This week on the blog I want to talk more about what we can do with the information we
collect about the world around us. We have been spending lots of time watching birds in our
backyard and making observations about their behaviours, appearances and habitats.

Gathering this information works to develop our skills and knowledge about the fascinating
world of birds. As you know there are many professional scientists whose work it is to collect
data and make connections between the species we share our lives with. The work they do is
important to understanding the intricate world of birds and how they adapt to live in an everchanging world. But the work that we do in our observations is also important. In a way we are
scientists too, studying everyday life and creating our own knowledges throughout our
experience. Scientists appreciate the work we do and even have a special name for those of us
who are dedicated to expanding the range of knowledge we have about birds and nature in

They call us Citizen Scientists. As citizen scientists we use our ability to observe nature
and report our findings in order to help scientists keep track of what is happening in the world.

The greater the number of engaged citizen scientists, the better we can help efforts to conserve
natural habitats and protect the Earth from the harms of climate change and ecological
destruction. It is a very important job! Not only are we able to help scientists but we are able
to help protect the birds that are so fascinating for us to observe and help them to thrive and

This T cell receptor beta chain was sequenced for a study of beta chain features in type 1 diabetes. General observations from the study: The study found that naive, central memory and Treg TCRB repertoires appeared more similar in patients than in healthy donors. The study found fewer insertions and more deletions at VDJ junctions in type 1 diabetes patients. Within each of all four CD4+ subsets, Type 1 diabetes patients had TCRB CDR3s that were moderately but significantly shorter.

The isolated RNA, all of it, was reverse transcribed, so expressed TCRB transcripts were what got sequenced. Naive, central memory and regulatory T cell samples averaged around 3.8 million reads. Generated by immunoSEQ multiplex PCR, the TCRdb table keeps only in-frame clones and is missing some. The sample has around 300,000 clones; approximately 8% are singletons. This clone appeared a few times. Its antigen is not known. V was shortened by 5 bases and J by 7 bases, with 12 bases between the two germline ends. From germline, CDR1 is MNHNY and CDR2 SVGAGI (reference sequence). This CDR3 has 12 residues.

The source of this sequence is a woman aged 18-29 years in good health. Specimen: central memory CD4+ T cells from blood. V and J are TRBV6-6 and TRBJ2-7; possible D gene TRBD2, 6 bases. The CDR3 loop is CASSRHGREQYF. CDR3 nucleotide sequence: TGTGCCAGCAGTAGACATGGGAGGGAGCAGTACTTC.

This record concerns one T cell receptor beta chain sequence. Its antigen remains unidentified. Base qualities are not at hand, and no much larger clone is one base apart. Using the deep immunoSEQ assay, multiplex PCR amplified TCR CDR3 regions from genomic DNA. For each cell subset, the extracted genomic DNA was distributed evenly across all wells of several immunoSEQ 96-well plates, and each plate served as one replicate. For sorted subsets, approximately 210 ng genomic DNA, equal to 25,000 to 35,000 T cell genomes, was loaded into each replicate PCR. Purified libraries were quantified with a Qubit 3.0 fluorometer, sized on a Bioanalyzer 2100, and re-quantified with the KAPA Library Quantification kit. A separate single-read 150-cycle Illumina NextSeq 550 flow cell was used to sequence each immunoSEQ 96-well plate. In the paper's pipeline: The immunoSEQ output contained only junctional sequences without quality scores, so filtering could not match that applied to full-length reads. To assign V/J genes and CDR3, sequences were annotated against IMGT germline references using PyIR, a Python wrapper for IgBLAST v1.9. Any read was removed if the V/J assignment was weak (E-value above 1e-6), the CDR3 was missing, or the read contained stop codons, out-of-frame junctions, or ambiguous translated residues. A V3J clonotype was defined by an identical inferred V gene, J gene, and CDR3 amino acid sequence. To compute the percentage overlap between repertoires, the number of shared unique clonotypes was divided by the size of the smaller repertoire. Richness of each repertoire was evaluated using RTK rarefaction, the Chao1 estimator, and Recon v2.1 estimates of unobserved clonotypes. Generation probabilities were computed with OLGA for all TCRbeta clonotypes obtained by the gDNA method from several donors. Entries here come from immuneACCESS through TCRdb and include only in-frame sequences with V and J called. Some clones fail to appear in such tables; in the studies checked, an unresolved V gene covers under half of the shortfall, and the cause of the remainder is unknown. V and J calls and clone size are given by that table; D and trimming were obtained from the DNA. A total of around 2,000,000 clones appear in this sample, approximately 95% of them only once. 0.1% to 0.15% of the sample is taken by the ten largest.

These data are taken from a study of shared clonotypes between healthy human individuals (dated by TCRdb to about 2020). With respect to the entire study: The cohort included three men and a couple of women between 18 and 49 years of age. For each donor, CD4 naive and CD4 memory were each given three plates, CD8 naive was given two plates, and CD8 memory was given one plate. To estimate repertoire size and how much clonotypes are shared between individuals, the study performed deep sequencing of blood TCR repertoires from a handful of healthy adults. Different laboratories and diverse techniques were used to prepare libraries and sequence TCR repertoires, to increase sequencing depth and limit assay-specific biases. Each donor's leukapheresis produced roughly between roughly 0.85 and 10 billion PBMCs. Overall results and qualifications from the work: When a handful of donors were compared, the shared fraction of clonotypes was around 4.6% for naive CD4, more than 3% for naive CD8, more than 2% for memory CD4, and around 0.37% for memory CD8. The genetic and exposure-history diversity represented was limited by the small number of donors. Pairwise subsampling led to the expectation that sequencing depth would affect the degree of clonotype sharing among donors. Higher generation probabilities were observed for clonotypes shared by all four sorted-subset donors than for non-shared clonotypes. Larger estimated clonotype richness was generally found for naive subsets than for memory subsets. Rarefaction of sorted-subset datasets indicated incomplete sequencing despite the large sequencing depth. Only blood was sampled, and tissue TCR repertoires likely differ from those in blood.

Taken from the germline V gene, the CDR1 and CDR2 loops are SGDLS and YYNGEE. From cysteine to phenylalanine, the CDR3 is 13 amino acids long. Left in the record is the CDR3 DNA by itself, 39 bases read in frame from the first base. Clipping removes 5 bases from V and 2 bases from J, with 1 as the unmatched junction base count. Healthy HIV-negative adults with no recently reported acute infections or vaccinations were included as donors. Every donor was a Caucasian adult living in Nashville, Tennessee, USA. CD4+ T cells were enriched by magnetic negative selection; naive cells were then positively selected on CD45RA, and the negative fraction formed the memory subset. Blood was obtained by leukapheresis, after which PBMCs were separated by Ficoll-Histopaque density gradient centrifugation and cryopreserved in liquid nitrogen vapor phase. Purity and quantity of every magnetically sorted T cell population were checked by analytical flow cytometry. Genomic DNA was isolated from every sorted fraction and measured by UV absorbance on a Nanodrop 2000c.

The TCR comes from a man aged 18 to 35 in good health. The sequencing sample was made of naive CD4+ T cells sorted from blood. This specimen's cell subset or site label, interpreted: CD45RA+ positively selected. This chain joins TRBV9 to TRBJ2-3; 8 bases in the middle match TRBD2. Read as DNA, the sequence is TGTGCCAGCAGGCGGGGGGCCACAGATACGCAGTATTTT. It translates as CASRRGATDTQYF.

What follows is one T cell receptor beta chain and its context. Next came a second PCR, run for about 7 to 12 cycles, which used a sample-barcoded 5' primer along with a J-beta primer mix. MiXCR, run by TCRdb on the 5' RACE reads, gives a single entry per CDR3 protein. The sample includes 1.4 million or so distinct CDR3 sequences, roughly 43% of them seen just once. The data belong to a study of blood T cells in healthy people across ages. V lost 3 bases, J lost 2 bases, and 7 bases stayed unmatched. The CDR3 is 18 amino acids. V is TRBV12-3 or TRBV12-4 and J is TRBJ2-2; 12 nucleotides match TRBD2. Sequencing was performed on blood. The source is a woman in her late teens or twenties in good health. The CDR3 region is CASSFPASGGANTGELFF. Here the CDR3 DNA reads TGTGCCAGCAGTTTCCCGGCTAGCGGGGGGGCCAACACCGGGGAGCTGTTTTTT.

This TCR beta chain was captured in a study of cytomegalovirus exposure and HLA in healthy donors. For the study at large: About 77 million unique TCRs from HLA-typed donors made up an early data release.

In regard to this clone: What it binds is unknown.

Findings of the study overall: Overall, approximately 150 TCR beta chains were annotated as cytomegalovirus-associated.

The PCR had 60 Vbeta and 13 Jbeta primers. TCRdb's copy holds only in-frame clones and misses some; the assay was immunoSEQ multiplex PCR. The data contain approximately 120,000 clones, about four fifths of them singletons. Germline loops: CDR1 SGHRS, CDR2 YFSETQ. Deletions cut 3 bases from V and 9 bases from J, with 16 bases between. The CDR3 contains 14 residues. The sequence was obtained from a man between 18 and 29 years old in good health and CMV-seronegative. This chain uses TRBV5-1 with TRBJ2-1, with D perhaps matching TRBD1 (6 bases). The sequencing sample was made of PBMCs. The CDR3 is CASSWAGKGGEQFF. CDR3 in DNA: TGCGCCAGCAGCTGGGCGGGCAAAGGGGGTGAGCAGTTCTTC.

live happily. This time of year is especially important to citizen scientists in the bird world

because there are two big events that happen which scientists need our help for. The first of
these is the Christmas Bird Count. During the Christmas Bird Count, groups of people all over
North America come together to count the species and numbers of birds in our areas. This data
is given to scientists to help them understand more about bird life. In February there is another
event called the Great Backyard Bird Count. From February 14-21
st bird-lovers all over North
America count the birds in their backyard for 15 minutes and submit their findings to an online
I can’t wait to help scientists in their efforts to understand more about birds and to spend time
counting for a great cause. I hope you will join me in this special event and use your special
skills as a citizen scientist to count lots of birds